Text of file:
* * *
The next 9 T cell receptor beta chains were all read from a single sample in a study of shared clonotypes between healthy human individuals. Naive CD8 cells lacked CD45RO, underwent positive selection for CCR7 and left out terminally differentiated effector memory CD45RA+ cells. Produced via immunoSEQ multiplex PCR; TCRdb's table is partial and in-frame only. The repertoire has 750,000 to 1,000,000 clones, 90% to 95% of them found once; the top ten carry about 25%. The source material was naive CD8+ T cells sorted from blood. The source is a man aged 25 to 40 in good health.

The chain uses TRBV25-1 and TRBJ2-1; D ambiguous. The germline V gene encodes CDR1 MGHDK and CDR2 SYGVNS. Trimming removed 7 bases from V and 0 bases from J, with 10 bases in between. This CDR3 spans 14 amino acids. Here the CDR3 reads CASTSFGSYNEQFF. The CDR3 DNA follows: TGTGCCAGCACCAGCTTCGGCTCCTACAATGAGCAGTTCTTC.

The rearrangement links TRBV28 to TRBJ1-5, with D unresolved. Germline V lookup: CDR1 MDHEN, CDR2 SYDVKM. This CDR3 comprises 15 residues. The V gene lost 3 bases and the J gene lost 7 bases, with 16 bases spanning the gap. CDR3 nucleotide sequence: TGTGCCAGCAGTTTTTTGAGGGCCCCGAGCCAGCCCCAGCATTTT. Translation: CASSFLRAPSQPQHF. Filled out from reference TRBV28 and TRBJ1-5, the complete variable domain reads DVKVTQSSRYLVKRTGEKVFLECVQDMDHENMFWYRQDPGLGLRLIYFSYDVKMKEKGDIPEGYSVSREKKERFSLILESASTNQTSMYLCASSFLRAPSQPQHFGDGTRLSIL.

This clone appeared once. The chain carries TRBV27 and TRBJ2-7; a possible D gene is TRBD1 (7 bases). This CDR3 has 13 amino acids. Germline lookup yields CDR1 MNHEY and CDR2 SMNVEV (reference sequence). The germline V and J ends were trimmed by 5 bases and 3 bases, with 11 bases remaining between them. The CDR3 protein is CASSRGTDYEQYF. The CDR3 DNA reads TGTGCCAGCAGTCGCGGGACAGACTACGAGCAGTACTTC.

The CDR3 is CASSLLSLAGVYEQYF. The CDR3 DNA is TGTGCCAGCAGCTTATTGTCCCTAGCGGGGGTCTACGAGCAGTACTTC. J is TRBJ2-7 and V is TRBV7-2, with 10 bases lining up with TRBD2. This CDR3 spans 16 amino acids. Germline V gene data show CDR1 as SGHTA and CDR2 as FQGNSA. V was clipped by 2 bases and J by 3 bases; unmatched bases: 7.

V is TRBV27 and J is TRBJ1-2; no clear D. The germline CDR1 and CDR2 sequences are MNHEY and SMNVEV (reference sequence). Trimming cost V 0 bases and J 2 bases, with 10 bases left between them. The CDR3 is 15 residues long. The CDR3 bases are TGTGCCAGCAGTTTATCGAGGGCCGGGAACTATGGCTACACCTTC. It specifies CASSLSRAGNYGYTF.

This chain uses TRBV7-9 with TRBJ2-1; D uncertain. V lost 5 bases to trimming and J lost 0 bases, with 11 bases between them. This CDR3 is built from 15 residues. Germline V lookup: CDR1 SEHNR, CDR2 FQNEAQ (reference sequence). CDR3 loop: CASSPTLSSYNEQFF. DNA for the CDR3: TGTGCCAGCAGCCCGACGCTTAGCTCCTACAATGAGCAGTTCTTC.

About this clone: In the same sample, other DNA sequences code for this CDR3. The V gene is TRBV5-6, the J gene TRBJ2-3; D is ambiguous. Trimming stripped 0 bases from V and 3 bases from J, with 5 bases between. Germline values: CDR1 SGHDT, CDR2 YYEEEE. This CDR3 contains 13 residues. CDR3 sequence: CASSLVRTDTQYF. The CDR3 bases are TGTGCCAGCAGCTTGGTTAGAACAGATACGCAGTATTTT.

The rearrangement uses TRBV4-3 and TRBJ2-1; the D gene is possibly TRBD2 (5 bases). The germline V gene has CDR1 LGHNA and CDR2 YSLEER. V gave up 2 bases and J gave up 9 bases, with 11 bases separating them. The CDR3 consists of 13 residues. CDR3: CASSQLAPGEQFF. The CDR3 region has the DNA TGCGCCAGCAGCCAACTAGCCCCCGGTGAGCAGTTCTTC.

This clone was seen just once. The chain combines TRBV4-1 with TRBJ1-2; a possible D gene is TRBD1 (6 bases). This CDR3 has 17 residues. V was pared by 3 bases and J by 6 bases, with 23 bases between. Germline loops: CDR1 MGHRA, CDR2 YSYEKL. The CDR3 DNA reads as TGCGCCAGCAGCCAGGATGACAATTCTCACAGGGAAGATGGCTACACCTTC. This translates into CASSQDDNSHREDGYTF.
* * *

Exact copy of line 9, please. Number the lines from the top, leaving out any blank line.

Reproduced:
The rearrangement uses TRBV4-3 and TRBJ2-1; the D gene is possibly TRBD2 (5 bases). The germline V gene has CDR1 LGHNA and CDR2 YSLEER. V gave up 2 bases and J gave up 9 bases, with 11 bases separating them. The CDR3 consists of 13 residues. CDR3: CASSQLAPGEQFF. The CDR3 region has the DNA TGCGCCAGCAGCCAACTAGCCCCCGGTGAGCAGTTCTTC.